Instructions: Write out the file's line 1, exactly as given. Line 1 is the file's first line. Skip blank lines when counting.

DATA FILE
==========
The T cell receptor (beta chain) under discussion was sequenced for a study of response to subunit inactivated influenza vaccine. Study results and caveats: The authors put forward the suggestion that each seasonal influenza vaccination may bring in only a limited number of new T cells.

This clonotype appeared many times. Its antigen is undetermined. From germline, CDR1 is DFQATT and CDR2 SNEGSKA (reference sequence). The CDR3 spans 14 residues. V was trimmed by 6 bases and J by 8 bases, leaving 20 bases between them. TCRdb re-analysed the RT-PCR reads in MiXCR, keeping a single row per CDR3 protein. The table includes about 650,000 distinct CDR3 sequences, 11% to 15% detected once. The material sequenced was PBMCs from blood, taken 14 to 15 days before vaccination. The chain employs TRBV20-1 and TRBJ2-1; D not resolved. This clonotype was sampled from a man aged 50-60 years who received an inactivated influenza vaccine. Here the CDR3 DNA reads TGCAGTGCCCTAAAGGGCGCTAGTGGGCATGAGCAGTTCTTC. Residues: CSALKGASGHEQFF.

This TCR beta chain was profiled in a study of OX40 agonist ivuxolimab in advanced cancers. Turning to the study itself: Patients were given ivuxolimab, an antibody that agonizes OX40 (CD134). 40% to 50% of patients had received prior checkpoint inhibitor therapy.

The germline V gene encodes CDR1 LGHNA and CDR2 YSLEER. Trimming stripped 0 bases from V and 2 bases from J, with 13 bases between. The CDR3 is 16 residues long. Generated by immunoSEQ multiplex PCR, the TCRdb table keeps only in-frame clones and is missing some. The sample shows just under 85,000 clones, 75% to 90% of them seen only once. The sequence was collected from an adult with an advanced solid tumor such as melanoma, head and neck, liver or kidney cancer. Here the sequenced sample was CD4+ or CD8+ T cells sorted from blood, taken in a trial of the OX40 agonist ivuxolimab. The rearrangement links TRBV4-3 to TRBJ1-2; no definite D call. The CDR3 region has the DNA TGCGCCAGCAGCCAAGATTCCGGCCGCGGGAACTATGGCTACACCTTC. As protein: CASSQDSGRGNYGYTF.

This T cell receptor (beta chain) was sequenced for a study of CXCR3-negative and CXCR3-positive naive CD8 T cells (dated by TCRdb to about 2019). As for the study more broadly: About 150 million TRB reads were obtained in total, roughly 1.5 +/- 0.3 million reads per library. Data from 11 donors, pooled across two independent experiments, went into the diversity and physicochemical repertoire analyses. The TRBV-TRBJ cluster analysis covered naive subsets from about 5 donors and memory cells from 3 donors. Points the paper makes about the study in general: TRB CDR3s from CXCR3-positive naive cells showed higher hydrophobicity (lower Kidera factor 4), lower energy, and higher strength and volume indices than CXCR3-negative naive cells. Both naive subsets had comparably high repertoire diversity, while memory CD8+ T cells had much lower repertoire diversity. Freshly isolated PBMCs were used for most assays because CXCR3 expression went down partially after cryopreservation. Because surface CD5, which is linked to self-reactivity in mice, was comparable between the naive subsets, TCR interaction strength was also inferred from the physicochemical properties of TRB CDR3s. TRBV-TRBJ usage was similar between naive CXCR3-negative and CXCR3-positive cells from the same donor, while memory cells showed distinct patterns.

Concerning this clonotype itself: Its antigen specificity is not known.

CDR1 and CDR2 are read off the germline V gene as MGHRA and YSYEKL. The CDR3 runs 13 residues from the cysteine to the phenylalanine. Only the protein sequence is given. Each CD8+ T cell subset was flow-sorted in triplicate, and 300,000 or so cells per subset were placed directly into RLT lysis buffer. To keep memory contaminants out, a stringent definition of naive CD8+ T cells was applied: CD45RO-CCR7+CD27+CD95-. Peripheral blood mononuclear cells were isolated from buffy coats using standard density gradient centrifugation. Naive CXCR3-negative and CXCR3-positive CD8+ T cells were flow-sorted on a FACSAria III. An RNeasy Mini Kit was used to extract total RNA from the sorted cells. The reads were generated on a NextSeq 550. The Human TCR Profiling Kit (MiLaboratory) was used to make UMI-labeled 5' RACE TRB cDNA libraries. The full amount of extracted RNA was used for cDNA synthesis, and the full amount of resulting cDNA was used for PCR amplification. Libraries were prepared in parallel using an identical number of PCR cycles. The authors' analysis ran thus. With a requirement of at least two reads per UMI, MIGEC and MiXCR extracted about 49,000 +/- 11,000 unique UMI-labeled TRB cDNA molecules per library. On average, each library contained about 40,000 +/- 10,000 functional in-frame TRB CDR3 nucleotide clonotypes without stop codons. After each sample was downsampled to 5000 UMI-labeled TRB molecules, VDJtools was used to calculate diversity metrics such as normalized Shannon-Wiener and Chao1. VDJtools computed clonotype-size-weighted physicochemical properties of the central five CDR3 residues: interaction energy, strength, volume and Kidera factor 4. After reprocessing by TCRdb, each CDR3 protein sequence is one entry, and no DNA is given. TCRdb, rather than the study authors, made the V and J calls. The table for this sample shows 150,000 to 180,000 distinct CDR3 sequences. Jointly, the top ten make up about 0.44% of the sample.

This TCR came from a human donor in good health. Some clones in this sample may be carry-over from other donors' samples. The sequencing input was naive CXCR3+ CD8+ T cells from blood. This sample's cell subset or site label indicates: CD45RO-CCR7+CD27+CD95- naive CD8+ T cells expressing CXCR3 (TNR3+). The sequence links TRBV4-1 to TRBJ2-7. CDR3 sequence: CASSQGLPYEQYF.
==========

The T cell receptor (beta chain) under discussion was sequenced for a study of response to subunit inactivated influenza vaccine. Study results and caveats: The authors put forward the suggestion that each seasonal influenza vaccination may bring in only a limited number of new T cells.